American Property Casualty Insurance Association
  • Staff Contact: Brooke Kelley     
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Brooke Kelley-Hunt


847-553-3671 or Cell 847-894-3881





June 30, 2014

Celebrate Independence Day with Simple Road Safety Tips

CHICAGO–The Property Casualty Insurers Association of America (PCI) is launching the “Safety 1st on the 4th Campaign to encourage motorists and homeowners to use caution this holiday weekend. If you’re planning to hit the roads this weekend, you won’t be alone. According to AAA more than 41 million Americans will travel more than 50 miles, which is a 1.9 percent increase from last year. The majority of them will be on the road from July 2nd through July 6th.

“If you’re one of the millions packing up your car for a road trip, you might want to take a few minutes to make sure your vehicle is ready for the long haul,” said PCI’s director of personal lines Alex Hageli. “You never know when your car could break down or when you may need road side assistance through your insurer.”

“Also make sure you have your insurance cards with you. So far 37 states have enacted laws allowing consumers to use their smartphones to show they have insurance during a traffic stop, but some states still require you to have a paper copy on hand.”

PCI’s Independence Weekend Holiday Travel Tips:

Buckle up, and drive safely. Seat belts save lives and help prevent injuries. Also, make sure kids are in the proper car or booster seats.

Plan ahead and allow extra travel time. With more people on the roads, often driving in unfamiliar territory, the potential for a traffic crash increases. We encourage motorists to plan their routes in advance when traveling to new destinations, be patient, and allow for extra travel time.

Observe speed limits, including lower speeds in work zones. Stay focused on the road and be aware of changing traffic patterns caused by construction.  Please be cautious of the construction workers themselves, who are often in close proximity to the highway – and at great risk.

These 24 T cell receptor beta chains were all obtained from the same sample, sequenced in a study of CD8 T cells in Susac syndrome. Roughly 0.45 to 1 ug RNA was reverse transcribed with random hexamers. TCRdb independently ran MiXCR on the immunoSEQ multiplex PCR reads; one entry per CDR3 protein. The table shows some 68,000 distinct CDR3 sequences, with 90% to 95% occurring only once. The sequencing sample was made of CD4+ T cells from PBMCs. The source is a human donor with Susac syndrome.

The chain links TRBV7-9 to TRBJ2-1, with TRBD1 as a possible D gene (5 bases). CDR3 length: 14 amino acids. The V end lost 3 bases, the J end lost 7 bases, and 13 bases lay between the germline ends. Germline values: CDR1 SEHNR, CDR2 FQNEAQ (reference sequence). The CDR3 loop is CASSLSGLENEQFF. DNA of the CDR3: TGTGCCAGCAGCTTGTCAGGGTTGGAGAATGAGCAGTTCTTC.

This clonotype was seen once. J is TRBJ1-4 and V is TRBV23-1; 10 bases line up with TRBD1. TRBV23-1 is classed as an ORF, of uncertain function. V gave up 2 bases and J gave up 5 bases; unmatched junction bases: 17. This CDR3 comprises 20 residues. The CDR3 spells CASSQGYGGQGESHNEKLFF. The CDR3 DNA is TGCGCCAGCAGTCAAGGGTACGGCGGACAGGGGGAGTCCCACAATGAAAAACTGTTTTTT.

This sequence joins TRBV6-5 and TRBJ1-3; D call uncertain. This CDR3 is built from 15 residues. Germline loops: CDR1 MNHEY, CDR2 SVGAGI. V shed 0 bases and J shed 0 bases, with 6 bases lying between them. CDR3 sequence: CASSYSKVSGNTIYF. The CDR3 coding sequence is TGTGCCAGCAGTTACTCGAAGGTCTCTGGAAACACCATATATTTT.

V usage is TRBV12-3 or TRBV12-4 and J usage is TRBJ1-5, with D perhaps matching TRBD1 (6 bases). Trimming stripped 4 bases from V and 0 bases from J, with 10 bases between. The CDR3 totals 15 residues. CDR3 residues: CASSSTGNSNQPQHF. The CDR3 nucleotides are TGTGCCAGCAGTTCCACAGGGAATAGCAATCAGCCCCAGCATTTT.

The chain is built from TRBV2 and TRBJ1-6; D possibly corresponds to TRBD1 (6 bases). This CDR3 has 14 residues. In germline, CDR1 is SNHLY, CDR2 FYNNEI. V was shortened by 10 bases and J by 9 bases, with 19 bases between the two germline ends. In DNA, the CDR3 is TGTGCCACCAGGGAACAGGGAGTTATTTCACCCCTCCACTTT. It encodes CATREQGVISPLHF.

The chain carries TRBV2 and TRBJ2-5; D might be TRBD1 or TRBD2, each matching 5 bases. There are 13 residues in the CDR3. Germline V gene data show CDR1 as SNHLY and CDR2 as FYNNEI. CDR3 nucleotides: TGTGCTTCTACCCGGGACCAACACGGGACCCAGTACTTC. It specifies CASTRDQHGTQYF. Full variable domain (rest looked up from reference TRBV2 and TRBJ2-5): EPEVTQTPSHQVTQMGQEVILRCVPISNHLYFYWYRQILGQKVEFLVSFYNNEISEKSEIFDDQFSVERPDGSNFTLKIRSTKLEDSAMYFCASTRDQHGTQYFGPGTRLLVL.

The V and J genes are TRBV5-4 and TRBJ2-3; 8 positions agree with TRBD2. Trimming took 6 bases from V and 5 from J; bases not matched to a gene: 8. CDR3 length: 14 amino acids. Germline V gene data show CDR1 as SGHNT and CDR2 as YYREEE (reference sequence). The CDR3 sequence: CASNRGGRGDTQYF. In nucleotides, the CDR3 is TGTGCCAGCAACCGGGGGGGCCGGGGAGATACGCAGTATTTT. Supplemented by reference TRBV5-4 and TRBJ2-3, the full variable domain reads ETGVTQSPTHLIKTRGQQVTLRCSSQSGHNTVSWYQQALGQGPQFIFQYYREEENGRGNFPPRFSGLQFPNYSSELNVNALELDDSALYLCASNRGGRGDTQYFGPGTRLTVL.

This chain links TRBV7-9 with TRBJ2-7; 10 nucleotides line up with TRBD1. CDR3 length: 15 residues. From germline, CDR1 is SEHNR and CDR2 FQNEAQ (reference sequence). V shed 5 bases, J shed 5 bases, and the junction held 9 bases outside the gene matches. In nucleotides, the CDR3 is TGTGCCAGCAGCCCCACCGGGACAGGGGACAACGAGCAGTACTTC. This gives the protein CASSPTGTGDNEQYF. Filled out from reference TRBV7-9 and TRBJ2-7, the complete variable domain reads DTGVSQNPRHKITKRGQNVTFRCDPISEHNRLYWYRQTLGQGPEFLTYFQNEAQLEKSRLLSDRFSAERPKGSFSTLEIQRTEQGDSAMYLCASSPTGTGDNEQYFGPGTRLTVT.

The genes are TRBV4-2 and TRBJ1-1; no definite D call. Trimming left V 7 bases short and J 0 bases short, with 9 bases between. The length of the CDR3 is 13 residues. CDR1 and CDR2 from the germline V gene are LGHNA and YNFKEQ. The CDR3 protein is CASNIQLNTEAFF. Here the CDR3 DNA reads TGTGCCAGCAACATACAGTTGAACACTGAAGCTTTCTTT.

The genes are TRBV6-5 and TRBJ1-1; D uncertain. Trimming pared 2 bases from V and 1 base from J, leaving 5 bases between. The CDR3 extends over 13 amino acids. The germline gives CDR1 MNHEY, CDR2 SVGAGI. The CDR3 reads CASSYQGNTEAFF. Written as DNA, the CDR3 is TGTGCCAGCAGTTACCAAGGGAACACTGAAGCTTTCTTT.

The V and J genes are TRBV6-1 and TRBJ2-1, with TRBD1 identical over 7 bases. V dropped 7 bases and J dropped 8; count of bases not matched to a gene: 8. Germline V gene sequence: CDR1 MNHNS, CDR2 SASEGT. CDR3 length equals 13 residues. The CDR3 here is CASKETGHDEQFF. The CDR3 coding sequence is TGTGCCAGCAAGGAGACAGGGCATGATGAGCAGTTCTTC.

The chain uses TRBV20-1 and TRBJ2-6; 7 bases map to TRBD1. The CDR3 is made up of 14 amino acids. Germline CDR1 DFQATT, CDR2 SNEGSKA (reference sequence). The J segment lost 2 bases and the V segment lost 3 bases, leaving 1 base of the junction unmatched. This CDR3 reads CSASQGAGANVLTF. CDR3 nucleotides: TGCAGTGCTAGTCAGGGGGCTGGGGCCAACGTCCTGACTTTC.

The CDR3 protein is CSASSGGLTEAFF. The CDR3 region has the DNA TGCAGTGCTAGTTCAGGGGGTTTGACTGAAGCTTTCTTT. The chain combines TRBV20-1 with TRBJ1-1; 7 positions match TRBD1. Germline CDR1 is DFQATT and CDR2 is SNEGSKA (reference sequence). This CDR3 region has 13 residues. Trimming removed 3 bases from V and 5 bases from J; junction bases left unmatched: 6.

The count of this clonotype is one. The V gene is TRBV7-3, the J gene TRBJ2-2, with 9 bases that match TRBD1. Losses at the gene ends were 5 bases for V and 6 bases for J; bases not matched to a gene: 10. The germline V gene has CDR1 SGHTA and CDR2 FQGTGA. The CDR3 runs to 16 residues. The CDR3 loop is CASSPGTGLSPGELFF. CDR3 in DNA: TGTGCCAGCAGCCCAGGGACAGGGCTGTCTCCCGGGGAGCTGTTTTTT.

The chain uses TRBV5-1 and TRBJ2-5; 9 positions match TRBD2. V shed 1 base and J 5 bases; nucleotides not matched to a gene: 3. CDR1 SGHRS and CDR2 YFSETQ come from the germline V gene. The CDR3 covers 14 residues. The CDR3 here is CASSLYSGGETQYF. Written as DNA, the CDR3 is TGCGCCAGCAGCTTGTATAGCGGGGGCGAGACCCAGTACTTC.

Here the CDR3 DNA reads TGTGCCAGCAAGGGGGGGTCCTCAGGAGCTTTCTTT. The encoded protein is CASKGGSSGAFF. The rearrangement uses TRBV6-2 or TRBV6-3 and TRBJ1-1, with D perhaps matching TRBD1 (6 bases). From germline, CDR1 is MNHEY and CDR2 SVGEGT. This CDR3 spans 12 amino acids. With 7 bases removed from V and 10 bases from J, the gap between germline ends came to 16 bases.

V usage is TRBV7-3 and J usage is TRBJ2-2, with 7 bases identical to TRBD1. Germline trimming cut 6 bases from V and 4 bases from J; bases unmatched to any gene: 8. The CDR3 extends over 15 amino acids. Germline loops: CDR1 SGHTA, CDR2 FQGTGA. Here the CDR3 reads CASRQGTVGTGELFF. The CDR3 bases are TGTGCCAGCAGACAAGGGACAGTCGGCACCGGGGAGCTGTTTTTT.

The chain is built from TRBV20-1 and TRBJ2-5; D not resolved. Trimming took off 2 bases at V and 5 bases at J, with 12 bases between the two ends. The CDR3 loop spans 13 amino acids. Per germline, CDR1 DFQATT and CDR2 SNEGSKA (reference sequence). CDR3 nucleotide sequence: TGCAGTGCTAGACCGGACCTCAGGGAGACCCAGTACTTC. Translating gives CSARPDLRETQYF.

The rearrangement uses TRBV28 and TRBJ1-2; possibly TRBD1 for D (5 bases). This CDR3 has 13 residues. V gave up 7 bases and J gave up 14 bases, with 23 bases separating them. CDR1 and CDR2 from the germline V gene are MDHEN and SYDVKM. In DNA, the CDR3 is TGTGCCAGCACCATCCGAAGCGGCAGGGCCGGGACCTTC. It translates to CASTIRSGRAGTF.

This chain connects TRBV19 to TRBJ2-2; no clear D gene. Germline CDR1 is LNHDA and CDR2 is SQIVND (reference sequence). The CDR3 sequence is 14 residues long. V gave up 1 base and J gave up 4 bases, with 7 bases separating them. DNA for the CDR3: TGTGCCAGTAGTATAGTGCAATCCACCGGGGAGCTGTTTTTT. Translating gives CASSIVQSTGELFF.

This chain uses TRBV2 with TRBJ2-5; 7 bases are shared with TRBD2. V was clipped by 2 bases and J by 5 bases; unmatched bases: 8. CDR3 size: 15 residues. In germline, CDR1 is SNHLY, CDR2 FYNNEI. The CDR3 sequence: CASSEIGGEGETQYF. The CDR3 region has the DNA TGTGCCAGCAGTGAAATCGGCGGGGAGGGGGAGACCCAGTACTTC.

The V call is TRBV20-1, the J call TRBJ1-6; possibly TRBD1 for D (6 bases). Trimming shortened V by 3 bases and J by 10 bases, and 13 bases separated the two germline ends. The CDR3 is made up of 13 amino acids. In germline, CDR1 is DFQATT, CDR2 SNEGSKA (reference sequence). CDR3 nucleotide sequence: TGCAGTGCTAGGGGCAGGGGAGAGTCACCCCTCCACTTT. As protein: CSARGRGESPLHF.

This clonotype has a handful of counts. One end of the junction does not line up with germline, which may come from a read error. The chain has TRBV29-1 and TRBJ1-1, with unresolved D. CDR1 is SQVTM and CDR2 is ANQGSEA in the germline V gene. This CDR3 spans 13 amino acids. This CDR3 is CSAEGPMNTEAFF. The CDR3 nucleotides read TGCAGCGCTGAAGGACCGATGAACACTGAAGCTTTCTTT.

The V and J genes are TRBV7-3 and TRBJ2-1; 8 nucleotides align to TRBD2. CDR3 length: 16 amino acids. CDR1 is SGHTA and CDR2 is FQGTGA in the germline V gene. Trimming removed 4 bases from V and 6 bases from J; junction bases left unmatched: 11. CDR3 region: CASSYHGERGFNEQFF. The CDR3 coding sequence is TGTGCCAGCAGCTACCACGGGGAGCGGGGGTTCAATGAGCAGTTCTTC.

Avoid distracted driving. When the entire family is traveling in the car, the opportunity for distraction is multiplied.  Remember to put the phone down, and never text while driving.  Be careful when eating on the run, as lunch can be just as distracting as a cell phone.   

Beware of crash taxes. Although they have been banned or limited in 13 states, many cities, counties and fire districts will charge the at-fault driver for emergency response costs in an auto accident.  Fees range from $100 to over $2,000 for response services.  The average cost is $200.  A typical insurance policy does not cover the cost of a fire truck responding to an accident.

Have a plan for roadside assistance. If an accident occurs, be wary of unscrupulous towing companies.  Have the phone number for your insurer or a roadside assistance program ready so you know who to call.  Some towing companies take advantage of drivers after an accident and you could find yourself facing excessive fees or complications recovering your car from the tow yard.

Update your proof of insurance. Before hitting the road, make sure to replace any expired insurance identification cards in the event you need to prove you have insurance during a traffic stop. Though it is always the best practice to have a hard copy, don’t panic if you have misplaced yours - 37 states have enacted laws that allow you to show proof of coverage on your smartphone. Call your insurer today to see if they offer this feature.

For a complete list of states that allow electronic proof of insurance visit PCI’s E-Commerce Page.

PCI is composed of more than 1,000 member companies, representing the broadest cross-section of insurers of any national trade association. PCI members write over $195 billion in annual premium, 39 percent of the nation’s property casualty insurance. Member companies write 46 percent of the U.S. automobile insurance market, 32 percent of the homeowners market, 37 percent of the commercial property and liability market, and 41 percent of the private workers compensation market.